As for boardgames, I am firmly in your camp with respect to preferring series games. Much easier at this age to learn a core or "series" game and then augment that core with battle specific rules. Many of the boardgames that I prefer fall exactly into that genre. Some don't but most do. Again as you state so very well, "series" games allow for a much deeper and rewarding gaming experience. Repeated playings using a familiar system allows one to optimize play and get the joy that only comes about through "good" play. Against an equally proficient opponent, a contest produces much satisfaction.

      There are so many excellent blogs about and so many fine gentlemen gamers that we are all quite fortunate to bring together our band of like-minded individuals from the four corners of the earth.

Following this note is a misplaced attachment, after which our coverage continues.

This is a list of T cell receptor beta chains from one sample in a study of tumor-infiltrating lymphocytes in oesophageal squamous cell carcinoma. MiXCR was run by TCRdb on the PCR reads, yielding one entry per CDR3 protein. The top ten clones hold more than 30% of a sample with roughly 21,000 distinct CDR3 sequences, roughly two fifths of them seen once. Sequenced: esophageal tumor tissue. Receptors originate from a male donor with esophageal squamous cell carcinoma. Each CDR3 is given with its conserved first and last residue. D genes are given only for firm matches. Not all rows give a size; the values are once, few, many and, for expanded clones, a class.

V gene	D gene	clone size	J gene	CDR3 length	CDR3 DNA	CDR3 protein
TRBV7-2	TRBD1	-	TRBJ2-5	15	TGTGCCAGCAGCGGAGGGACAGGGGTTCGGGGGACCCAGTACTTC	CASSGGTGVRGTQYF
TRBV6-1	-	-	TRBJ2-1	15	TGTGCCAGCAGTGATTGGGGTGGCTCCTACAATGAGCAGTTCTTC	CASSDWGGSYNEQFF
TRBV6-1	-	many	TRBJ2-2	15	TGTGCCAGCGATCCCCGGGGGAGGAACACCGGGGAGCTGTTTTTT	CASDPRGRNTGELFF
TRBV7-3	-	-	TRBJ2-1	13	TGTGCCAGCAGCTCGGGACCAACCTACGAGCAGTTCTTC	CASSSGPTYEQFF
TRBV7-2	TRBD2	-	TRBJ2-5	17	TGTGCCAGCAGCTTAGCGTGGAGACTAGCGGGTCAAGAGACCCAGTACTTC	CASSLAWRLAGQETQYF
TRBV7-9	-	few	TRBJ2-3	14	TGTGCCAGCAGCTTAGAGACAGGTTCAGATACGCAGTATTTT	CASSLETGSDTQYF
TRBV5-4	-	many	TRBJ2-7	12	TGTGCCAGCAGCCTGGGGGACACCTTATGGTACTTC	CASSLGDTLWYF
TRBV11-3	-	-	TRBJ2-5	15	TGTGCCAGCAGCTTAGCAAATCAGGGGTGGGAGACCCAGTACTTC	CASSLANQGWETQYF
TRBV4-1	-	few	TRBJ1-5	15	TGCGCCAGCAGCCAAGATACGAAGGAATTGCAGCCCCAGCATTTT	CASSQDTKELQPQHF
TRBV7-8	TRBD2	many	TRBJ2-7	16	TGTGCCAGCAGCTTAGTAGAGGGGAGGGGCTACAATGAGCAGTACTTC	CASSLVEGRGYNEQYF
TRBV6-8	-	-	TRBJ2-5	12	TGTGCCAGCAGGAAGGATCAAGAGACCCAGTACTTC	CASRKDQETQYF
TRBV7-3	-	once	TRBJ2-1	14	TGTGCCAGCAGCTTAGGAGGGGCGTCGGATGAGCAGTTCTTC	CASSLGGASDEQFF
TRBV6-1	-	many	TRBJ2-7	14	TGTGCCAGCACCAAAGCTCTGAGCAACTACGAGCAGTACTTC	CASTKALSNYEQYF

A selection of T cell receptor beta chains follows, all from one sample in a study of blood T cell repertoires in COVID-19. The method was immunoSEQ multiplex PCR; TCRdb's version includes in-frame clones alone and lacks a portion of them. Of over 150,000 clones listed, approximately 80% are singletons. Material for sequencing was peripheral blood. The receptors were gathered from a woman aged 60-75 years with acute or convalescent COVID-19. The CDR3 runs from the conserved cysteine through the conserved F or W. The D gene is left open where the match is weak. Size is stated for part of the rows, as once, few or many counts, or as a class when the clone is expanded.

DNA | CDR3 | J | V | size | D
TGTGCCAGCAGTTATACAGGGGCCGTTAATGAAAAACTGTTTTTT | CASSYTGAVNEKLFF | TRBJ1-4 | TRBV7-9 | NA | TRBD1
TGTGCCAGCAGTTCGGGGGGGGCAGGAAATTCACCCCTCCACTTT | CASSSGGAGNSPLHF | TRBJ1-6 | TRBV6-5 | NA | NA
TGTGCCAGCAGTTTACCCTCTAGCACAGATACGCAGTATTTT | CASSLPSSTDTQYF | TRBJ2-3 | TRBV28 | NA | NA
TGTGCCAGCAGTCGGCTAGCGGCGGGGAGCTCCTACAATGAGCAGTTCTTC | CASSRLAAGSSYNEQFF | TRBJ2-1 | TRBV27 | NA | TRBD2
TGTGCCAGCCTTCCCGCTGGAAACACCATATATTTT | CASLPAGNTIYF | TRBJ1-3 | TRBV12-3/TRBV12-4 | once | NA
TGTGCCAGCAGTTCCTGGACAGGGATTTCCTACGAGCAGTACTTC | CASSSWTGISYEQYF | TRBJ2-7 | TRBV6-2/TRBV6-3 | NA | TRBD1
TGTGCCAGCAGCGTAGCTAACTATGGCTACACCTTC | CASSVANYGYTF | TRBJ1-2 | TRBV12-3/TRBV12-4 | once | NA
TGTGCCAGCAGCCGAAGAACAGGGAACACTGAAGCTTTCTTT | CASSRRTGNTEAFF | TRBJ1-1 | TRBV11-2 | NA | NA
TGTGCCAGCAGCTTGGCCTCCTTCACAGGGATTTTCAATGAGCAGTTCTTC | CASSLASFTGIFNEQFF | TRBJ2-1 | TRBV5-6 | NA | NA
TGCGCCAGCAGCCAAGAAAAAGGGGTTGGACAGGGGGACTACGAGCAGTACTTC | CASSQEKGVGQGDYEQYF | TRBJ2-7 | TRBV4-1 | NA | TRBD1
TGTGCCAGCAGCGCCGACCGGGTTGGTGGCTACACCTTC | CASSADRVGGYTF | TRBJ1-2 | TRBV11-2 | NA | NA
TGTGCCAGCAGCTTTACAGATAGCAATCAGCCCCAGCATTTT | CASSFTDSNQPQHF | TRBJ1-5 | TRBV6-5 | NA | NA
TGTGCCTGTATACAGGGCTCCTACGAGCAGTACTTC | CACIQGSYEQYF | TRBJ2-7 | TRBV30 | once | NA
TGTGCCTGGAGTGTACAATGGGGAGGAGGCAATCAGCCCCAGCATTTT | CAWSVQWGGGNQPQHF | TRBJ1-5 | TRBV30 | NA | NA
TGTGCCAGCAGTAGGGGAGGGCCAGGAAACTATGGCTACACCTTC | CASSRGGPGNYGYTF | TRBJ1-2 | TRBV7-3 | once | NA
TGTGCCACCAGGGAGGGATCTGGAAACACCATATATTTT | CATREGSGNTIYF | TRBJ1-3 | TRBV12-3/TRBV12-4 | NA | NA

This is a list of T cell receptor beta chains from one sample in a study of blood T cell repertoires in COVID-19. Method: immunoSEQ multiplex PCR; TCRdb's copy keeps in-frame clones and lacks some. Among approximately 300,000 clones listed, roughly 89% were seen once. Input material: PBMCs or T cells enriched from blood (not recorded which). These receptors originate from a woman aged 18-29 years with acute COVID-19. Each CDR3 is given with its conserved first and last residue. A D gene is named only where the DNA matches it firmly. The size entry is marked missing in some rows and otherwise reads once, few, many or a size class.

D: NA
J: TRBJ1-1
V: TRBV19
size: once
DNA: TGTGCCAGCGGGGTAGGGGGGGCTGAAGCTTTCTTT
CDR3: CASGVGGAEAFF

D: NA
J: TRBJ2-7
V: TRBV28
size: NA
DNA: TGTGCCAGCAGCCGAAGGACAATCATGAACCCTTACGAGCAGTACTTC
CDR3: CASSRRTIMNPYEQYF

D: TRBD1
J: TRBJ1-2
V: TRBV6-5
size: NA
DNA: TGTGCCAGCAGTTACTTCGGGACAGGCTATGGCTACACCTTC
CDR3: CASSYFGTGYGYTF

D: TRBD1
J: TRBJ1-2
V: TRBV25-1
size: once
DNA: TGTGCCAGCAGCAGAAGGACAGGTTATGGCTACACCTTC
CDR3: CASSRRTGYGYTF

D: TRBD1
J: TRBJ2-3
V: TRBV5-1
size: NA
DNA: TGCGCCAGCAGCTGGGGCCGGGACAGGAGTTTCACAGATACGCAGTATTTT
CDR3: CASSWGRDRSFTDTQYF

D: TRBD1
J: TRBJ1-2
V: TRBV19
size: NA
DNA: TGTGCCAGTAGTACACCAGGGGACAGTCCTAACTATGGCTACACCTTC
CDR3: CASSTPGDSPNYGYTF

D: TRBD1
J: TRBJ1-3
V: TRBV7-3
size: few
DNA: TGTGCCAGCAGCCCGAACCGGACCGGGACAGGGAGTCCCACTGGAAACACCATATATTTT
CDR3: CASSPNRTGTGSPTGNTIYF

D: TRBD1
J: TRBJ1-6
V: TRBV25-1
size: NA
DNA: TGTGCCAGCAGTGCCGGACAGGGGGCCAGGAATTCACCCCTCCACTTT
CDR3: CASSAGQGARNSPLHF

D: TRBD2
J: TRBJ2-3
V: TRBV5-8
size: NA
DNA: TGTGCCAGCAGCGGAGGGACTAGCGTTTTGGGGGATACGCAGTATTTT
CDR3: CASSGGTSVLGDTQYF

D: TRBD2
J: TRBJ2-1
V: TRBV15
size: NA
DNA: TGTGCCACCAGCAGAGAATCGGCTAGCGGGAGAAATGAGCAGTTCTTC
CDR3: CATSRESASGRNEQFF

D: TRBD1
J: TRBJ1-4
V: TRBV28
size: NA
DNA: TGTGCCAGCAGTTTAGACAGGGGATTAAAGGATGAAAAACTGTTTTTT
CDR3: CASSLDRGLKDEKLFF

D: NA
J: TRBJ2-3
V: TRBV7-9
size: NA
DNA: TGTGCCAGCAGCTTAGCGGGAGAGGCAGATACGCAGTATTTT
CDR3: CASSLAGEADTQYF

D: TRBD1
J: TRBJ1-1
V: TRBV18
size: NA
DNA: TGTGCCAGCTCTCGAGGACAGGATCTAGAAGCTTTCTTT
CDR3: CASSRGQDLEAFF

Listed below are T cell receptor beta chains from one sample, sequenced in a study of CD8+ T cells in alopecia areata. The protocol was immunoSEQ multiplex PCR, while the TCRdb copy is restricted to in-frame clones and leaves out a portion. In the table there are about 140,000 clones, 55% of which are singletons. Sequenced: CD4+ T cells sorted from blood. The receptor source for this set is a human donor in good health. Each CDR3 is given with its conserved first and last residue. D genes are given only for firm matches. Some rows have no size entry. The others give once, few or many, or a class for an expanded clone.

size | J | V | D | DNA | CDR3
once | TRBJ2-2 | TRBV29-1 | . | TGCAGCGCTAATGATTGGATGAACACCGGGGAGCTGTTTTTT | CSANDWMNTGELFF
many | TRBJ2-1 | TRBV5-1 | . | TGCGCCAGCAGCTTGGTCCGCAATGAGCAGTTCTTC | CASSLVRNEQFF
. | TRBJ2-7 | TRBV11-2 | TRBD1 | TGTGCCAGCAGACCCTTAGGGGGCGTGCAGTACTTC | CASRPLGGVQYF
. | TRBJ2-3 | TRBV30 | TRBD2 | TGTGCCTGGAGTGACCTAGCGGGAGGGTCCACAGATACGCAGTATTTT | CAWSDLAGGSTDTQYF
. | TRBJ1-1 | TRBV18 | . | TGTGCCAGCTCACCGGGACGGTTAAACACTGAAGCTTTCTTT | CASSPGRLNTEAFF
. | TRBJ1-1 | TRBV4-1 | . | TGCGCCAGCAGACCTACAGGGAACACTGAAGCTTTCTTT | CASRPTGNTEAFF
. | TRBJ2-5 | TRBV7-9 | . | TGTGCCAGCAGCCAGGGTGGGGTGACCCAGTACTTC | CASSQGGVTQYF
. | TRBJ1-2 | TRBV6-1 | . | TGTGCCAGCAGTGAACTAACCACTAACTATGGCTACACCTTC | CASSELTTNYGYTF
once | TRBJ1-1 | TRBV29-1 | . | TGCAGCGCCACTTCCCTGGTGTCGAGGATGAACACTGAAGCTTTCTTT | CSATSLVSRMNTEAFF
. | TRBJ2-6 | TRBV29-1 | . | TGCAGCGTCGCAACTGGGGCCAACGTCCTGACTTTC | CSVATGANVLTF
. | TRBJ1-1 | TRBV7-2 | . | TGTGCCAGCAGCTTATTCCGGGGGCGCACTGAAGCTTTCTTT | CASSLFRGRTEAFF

Norm, a thoughtful reply, indeed!
      Thank you!

  3. Interesting post here and good to see your future plans. At present I am using big rock small rock time management idea to utilise small amounts of time to chip away at various projects in various scales.

    Main priority is to enjoy the craft and painting part of the hobby to its fullest potential.

    Gaming is an aside just now.

    Cheers, Ross

    1. Hi Ross! Big Rock/Small Rock is a good approach to time management. Keep in mind that sometimes, the little things ARE the big things!

      Keep plugging away on your projects. I enjoy following your painting and craft work very much.

  4. Thoughtful and interesting post. I always find these engaging when I run across them, and aspire to someday chime in with my own posting. First, I would have to bring order to chaos--either that or I could just make stuff up: this is the internet, after all 😊